With a client list that boasts powerhouses like Ariana Grande, Jennifer Lopez and Justin Bieber, music attorney Aaron Rosenberg is busy. He is also gay. As in rode-down-the-aisle-of-his-wedding-on-a-unicorn gay. As part of our 30 Days of Pride initiative, we spoke to the out-and-proud lawyer about his coming out story, his over-the-top wedding and three of his high-profile LGBTQ clients, Troye Sivan, Justin Tranter and RuPaul: "I feel like he’s the gay buddha."
So when did you know you were gay?
[Sighs] I think that most members of the LGBTQ community know at some point, very very early on, in their childhood. I think they just felt different, but they don’t necessarily know what that means. Growing up in Kansas City, I wasn’t really exposed to gay people, gay anything. I didn’t know what “gay” was. But I did know I was different, and at an early age, though I can’t necessarily pinpoint what age that was. That would be my answer. I can’t necessarily pinpoint the age, but I knew that I was different, I didn’t necessarily know that that meant that I was gay.
And then, over time, as I left the cocoon of the breadbasket of America, middle America, and went away to college on the East Coast, and met all sorts of different people, and learned more not only about other people, but really more about myself, is really kind of when I fully became self-aware, I would say.
What was coming out like for you?
It was really hard. It was really hard growing up as the son of an immigrant, coming from Israel, who worked so hard to provide for his family. I don’t know. I’m not sure it’s possible to answer in a few sound bites.
But I do want to also provide a different perspective. I think that I came out, and my parents, like me, didn’t know what that meant. So for most people, if you don’t understand something, you fear it. You’re worried. My parents were very worried that this meant that I was going to have a lifetime of hardship, and has resulted in that we still don’t know how to handle it. To be honest, also in their defense, I kind of dropped a bomb on them. It took me years and years to come to the conclusion, and rather than slowly help them to understand it, I was just kind of like, “Hey guys, I’m gay.” And they were kind of like, “Well wait, what happened to the girlfriends in high school and early on in college?” So confused.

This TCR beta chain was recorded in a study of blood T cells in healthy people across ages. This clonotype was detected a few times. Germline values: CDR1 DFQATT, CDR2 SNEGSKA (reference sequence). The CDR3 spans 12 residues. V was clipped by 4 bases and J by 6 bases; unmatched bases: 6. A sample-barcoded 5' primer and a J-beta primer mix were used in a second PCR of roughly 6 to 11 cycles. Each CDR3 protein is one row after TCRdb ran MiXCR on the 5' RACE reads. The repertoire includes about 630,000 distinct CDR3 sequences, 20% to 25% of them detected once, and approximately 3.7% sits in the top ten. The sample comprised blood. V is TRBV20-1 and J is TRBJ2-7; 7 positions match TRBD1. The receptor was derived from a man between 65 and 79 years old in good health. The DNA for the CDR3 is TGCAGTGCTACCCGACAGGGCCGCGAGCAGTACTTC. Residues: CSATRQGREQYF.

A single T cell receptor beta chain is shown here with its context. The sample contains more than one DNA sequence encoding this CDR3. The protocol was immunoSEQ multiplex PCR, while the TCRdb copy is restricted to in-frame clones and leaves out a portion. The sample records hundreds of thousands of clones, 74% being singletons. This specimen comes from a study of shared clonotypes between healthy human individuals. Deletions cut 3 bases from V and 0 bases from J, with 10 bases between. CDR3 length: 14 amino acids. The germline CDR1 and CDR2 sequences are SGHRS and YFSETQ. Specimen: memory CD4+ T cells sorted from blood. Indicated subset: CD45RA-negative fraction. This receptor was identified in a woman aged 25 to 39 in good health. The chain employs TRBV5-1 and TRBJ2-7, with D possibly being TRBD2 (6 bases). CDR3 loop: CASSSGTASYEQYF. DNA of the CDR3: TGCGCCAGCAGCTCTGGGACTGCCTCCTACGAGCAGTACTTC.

I only understand it now as a parent myself. That you want the world for your child, and you want them to go through life experiencing as little hardship as possible. But at the same time, you also want them to lead as happy a life and as fulfilled a life as possible. And sometimes it takes parents a while to get around to that, and for my parents, it took several years, to be honest. But they finally came around, and now I’m married with two kids, and they’re grandparents, and they’re the most amazing grandparents anybody could ever hope for.
Have you ever experienced homophobia in the music industry?
I have. I wouldn’t say I’ve experienced overt homophobia. You never really know why, if potential clients don’t hire you, or if you don’t get the meeting. And you may never know. I can tell you that when I started to come out professionally, which I would say was just really a couple years after I started practice. And when I started to come out slowly to some friends in the industry, and then to clients, I was actually amazed by how accepting some of those clients were.
Even those clients that you might not expect, that stereotypically would be homophobic -- and I’m speaking specifically about clients in the hip-hop, rap genres. Some of the clients that were the most accepting or the most supportive were actually my clients who were rapper clients. And I don’t want that to come off and read as some sort of stereotypical thing. But I think that when you’re insecure, and you’re coming out as a member of the LGBT community, you just expect that, okay maybe the hyper-masculine white guy or the hyper-masculine high-profile rapper wouldn’t be supportive. But actually, my experience was different.
I think that it’s important for me to say that, to help dispel those stereotypes. And dispel those myths. It’s important to be out because you never really know how folks are going to react, and you’re never going to know how they’re going to react unless you’re out. And by the way, you’re never going to even be able to help change the ones that do fulfill those stereotypes unless and until you’re out and they realize that, "Wow, this is my amazing lawyer, this is my amazing publisher, manager, and the fact that they’re gay does not in any way impact their ability to do an amazing job for me." And in many respects, actually may be better, because they may actually understand what it’s like to come from a position of feeling like an outsider, like most artists feel.
Well you kind of answered my next question: Why is it important to be out and proud in this industry? Is there anything you want to elaborate on that?
I think it’s important to be out and proud, period. Not just in this industry. In any industry. I think that it’s important, especially for the music business, because I would say that we are talking about culture, and you’re talking about cultural influences, some of the biggest influences come from the world of music, art, fashion, setting not just artistic trends but cultural trends and trends of worldview. If you are able, as an industry professional, to expose the artists that you work with to an extra color of the rainbow, as it were, and how that should be celebrated, and how we’re all kind of working together as a team to make it through this industry or this world, I think that’s critical.